Learn this from the waters:
in mountain clefts and chasms,
loud gush the streamlets,
but great rivers flow silently.

Taṃ nadīhi vijānātha:
sobbhesu padaresu ca,
saṇantā yanti kusobbhā,
tuṇhīyanti mahodadhī.

Sutta Nipata 3.725


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Re: Goenka retreat- aversion towards Chanting

Postby Brizzy » Wed Jan 25, 2012 6:35 am

Goofaholix wrote:
Brizzy wrote:The idea of putting oneself in situations to test an ability to deal with vedana is, I suppose one path of practise.

...............
At that time putting oneself in situations to test an ability to deal with vedana is a good idea, this is the idea behind monks going on tudong.


Ah, now I understand where the chanting is coming from and maybe the thinking behind it.

As far as what is a suitable retreat environment, we need look no further than the sutta's...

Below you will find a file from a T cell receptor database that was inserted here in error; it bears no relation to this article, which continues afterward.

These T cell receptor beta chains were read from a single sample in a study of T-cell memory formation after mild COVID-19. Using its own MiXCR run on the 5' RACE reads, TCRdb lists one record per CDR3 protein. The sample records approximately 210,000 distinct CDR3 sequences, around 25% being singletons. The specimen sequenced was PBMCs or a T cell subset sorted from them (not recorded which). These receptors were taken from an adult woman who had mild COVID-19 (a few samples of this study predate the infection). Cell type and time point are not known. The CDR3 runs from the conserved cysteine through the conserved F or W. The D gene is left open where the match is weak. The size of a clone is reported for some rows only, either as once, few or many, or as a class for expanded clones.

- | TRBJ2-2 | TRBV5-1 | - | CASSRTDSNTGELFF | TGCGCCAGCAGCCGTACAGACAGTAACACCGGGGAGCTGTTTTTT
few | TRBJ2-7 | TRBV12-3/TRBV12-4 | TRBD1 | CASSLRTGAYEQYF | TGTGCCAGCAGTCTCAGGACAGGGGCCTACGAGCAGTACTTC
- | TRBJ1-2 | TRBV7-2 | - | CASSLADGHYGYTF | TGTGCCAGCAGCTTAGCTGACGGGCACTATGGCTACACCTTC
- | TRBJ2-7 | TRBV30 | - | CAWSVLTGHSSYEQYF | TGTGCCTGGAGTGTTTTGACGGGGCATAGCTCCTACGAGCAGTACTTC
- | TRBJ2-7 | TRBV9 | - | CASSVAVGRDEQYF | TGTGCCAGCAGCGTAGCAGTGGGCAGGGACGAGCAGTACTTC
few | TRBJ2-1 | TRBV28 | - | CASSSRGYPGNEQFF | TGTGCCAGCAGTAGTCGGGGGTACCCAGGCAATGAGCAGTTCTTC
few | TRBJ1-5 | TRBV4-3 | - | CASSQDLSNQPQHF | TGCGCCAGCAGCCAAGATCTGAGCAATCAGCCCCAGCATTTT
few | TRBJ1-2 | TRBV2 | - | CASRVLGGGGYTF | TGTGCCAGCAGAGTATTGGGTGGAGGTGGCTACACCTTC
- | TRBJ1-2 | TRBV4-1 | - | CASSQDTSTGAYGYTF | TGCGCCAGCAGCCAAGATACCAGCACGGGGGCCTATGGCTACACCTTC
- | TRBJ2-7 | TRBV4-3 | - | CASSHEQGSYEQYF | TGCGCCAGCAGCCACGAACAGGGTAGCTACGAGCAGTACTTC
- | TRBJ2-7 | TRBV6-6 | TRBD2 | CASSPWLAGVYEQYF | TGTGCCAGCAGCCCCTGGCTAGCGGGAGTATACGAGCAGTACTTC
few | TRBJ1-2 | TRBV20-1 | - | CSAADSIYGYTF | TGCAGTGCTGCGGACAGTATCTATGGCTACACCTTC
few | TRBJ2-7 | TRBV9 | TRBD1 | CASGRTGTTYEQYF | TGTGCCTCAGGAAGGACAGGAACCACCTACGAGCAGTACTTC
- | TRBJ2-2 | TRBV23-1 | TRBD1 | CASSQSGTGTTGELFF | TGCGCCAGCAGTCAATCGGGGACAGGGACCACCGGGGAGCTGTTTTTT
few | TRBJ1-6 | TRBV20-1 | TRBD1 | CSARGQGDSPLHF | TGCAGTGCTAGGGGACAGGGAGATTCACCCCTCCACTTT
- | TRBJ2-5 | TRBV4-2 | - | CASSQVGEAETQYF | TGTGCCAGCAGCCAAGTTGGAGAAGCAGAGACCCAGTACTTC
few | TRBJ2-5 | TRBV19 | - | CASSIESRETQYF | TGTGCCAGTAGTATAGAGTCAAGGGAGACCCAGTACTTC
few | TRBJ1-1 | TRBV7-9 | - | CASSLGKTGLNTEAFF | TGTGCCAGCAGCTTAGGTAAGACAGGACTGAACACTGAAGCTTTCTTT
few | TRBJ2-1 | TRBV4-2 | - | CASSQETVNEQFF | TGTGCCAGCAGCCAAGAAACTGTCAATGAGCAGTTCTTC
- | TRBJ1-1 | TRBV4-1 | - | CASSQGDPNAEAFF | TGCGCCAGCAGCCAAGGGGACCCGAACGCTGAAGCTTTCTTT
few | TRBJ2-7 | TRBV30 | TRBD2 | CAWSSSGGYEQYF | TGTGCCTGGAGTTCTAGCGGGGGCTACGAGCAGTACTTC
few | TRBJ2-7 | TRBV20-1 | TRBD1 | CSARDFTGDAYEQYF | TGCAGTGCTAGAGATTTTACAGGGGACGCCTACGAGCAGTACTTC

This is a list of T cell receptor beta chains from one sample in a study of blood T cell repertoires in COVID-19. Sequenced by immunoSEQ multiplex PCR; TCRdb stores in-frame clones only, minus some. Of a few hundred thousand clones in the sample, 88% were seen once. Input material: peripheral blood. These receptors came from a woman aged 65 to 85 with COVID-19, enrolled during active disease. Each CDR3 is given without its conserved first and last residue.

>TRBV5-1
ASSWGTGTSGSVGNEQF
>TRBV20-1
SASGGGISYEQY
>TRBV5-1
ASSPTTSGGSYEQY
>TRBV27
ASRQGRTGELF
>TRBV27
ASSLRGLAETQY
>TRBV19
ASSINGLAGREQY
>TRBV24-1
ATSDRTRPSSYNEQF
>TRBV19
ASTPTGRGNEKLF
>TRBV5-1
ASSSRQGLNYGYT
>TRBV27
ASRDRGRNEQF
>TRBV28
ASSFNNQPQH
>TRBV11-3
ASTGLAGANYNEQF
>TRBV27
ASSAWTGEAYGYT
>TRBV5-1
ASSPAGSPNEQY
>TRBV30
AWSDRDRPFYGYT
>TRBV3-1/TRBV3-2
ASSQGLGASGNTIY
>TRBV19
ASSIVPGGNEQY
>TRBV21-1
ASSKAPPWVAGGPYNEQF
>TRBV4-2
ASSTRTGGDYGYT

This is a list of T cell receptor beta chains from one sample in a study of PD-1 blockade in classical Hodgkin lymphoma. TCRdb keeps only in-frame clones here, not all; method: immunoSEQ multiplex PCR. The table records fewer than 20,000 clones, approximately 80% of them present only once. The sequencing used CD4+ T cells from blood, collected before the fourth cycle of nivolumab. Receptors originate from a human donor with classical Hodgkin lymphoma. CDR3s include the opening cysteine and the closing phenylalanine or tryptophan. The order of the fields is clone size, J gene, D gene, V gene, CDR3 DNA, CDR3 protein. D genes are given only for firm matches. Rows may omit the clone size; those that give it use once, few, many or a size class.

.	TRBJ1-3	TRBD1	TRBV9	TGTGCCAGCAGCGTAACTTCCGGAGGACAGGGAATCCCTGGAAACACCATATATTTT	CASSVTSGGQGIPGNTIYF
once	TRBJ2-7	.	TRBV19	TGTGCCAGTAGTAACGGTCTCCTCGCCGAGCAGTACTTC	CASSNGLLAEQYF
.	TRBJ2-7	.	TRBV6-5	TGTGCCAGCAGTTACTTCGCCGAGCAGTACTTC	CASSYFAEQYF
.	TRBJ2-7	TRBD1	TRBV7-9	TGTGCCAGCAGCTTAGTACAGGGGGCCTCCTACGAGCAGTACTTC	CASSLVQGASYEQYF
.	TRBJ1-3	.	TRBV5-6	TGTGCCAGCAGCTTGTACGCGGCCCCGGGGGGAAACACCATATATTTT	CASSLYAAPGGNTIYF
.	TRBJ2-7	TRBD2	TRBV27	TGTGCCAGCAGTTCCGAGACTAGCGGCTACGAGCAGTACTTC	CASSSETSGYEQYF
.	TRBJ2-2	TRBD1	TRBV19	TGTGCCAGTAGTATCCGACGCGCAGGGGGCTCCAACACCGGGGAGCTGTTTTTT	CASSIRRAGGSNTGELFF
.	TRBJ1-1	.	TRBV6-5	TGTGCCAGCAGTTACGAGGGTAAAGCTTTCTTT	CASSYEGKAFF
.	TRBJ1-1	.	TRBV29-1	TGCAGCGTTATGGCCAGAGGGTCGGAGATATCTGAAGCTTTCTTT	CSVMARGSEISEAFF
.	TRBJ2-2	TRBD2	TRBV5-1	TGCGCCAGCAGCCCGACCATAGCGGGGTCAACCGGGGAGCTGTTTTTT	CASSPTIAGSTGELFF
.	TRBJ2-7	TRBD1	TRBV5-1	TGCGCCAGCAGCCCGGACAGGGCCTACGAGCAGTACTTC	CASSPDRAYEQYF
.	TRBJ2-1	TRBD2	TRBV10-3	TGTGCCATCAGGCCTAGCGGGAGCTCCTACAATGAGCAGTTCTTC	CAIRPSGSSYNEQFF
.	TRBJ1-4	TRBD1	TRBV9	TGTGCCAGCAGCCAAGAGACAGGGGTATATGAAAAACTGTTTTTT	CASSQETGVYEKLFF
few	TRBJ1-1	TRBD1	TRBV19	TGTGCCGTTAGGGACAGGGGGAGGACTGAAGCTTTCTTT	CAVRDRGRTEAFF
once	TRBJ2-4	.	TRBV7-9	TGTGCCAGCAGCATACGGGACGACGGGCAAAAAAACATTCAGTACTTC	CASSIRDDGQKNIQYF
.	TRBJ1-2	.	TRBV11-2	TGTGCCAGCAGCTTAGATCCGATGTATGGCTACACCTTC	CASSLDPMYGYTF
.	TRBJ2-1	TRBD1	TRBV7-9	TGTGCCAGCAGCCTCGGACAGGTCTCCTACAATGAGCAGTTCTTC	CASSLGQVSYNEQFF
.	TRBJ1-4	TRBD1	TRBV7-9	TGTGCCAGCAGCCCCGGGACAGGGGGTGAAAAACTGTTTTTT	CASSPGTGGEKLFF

"I trust, Master Ananda, that the Bamboo Grove is delightful, quiet, free of noise, with an air of isolation, remote from human beings, & appropriate for retreat."

"Certainly, brahman, the Bamboo Grove is delightful, quiet, free of noise, with an air of isolation, remote from human beings, & appropriate for retreat because of guardians & protectors like yourself."


http://www.accesstoinsight.org/tipitaka/mn/mn.108.than.html

"He whose eyes are open has described
the Dhamma he's witnessed,
subduing danger.
Now tell us, sir, the practice:
the code of discipline & concentration."

"One shouldn't be careless with his eyes,
should close his ears to village-talk,
shouldn't hunger for flavors,
or view anything in the world
as mine.
When touched by contact
he shouldn't lament,
shouldn't covet anywhere any
states of becoming,
or tremble at terrors.
When gaining food & drink,
staples & cloth,
he should not make a hoard.
Nor should he be upset
when receiving no gains.
Absorbed, not foot-loose,
he should refrain from restlessness,
shouldn't be heedless,
should live in a noise-less abode.
Not making much of sleep,
ardent, given to wakefulness,
he should abandon sloth, deception,
laughter, sports,
fornication, & all that goes with it;
should not practice charms,
interpret physical marks, dreams,
the stars, animal cries;
should not be devoted to
practicing medicine or inducing fertility.


http://www.accesstoinsight.org/tipitaka/kn/snp/snp.4.14.than.html

Metta